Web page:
Every second Austrian has ametropia – and the trend is rising
Around 3.7 million Austrians over the age of 16 have vision defects or are ametropic. Of these, 1.7 million are permanent and 2.0 million are occasional wearing glasses. 87% of Austrians wearing glasses also need glasses when reading, 8% wear contact lenses at least occasionally.
What does ametropia mean?
Clear vision requires that the focal point of the incident light is exactly on the retina. In the optimal case the light in the eye is refracted accordingly; otherwise there is ametropia:
• In the short-sighted eye (myopia), the focal point is in front of the retina. Objects that are further away are perceived as blurry.
• In the farsighted eye (hyperopia) it is the other way around: the focal point is behind the retina. Nearby objects appear blurry.
• In the case of astigmatism or astigmatic eyes, the focal point on the retina is distorted – all objects appear distorted accordingly.
• With increasing age, so-called presbyopia occurs. The eye loses the ability to focus on different distances – additional corrective lenses for reading are needed.
The eyelength of myopic people is too long in relation to the refractive power of the cornea and lens. This means that rays of light that enter the eye from distanced are bundled in front of the retina and therefore the image appears blurred. In contrast, the eye sees better at near.
Severe myopia can be associated with stretching of the retina and is considered a risk factor for retinal tears or retinal detachment. This profound myopia can be hereditary.
Short-sightedness can be compensated for with diverging lenses (minus lenses) in glasses or appropriate contact lenses. These lenses are thinner in the middle than at the periphery. They diverge the bundle of light rays and thus ensure that they only come together to form the focal point on the retina.
Anyone who finds visual aids annoying can also have their short-sightedness surgically corrected.
You can find out more about refractive surgery procedures here.
There is a global trend towards increasing myopia. According to calculations, 50% of all children will be short-sighted by 2030. In many Asian countries such as China already today more than 80% of all children are myopic. You can find out more about the treatment of myopia in children here
In contrast to myopia, hyperopes have an eye that is too short. As a result, the rays of light only come together behind the retina.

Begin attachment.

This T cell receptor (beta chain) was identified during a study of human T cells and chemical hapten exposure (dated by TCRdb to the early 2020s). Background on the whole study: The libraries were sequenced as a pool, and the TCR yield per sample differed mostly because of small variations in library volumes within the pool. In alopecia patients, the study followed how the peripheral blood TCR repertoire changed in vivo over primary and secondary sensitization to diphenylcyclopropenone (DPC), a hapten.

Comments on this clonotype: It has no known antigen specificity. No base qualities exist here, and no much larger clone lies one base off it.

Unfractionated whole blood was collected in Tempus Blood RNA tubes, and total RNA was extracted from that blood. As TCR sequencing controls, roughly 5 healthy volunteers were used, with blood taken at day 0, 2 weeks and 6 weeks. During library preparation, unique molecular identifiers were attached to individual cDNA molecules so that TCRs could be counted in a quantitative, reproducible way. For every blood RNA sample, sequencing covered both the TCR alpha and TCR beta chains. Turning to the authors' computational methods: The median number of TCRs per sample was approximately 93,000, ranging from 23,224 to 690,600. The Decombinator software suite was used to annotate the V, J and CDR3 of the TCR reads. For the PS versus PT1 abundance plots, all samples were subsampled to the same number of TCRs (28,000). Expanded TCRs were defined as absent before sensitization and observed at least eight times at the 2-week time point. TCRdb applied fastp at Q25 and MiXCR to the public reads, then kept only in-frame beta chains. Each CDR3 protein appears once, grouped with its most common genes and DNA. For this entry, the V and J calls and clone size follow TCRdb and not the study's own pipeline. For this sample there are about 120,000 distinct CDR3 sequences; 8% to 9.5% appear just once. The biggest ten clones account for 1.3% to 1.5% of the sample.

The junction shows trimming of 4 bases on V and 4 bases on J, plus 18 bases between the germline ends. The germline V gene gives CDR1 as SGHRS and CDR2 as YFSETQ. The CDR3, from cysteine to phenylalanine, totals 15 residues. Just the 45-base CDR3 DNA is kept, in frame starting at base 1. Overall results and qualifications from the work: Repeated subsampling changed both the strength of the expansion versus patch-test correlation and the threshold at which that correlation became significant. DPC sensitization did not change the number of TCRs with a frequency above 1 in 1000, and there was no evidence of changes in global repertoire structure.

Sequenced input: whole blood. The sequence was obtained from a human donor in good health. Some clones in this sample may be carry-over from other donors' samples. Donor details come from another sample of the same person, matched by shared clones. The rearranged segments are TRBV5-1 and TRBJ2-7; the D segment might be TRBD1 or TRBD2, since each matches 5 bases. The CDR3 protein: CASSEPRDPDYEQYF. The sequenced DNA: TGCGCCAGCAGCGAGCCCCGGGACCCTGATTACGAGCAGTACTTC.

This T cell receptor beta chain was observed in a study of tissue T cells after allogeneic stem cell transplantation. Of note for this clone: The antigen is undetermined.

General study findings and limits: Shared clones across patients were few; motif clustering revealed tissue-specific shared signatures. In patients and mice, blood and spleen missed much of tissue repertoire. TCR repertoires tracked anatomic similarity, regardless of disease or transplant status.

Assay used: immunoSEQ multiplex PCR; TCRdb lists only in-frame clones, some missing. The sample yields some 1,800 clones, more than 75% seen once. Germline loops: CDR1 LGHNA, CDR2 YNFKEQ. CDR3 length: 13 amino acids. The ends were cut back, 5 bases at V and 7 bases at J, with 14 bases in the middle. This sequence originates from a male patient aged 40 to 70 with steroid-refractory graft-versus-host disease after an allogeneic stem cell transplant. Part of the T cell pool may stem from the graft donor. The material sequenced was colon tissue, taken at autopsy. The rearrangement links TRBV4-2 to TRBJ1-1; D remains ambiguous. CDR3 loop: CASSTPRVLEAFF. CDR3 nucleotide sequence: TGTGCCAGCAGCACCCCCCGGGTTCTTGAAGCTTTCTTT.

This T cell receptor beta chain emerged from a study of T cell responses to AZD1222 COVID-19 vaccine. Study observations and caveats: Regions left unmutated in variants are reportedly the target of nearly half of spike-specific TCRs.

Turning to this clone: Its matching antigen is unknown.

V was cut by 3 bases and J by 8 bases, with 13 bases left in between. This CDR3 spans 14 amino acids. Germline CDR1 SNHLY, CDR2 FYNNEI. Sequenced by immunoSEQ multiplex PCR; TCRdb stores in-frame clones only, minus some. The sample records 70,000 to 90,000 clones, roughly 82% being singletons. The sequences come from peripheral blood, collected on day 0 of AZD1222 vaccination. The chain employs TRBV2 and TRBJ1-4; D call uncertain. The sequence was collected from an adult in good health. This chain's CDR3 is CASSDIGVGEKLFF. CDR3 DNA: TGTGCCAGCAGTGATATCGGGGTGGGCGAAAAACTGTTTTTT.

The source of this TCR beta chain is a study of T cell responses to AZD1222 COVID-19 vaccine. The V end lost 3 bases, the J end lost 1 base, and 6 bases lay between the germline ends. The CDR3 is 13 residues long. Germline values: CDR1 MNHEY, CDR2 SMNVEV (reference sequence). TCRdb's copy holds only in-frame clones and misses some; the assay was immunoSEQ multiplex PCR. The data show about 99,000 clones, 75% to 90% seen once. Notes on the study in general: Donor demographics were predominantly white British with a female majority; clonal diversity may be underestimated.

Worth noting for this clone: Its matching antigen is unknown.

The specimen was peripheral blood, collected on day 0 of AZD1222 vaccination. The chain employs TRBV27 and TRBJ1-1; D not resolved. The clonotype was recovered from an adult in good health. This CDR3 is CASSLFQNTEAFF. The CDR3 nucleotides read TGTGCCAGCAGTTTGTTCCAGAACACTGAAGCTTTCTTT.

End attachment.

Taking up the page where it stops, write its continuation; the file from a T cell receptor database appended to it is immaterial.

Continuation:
Hyperopia can be compensated for with converging lenses that are thicker in the middle than at the edge. Surgical correction using refractive surgery is also possible within certain limits. You can find out more about refractive surgery here.
Normally, the cornea has a spherical shape and an even refractive power. An astigmatic cornea is curved in such a way that the refractive power in the individual planes (meridians) of the cornea is different. Incident light rays are therefore not focused as a point on the retina, but are drawn into a line (hence the term “astigmatism”). This form of ametropia is often associated with myopia or hyperopia.
Astigmatism can be compensated for with cylindrical glasses or special contact lenses. Various surgical procedures, such as laser surgery or the implantation of toric lenses, also allow the correction of astigmatism.
The ability of the eye to focus visual acuity on objects at different distances is called “accommodation”. This enables the human eye to see things that are far away as well as things that are close by.
However, this ability is lost from the age of around 45. From this age on, normal-sighted people can only see objects in the distance sharply; for close-up, for example to read a newspaper, they need reading glasses. Myopic people, who naturally see better at near can usually manage without reading glasses a little longer.
Despite intensive research in this field, it is still not possible to cure presbyopia or to completely restore accommodation (near focus reflex).
Treatment of presbyopia usually consists of using reading glasses, varifocal glasses (progressive glasses) or multifocal contact lenses to enable clear near vision again.
The strength of the glasses depends on the age and the desired reading or working distance. The following applies: the closer the reading text has to be the stronger the glasses must be. If you already have ametropia (i.e. astigmatism, far-sightedness or near-sightedness) in addition to your presbyopia, combined glasses (so-called varifocal glasses) are most likely to be suitable for you.
Instead of glasses, contact lenses can also be used to correct presbyopia: If you have previously corrected your ametropia with contact lenses and also want to compensate for presbyopia with this visual aid, you can opt for multifocal lenses (also called multifocal lenses).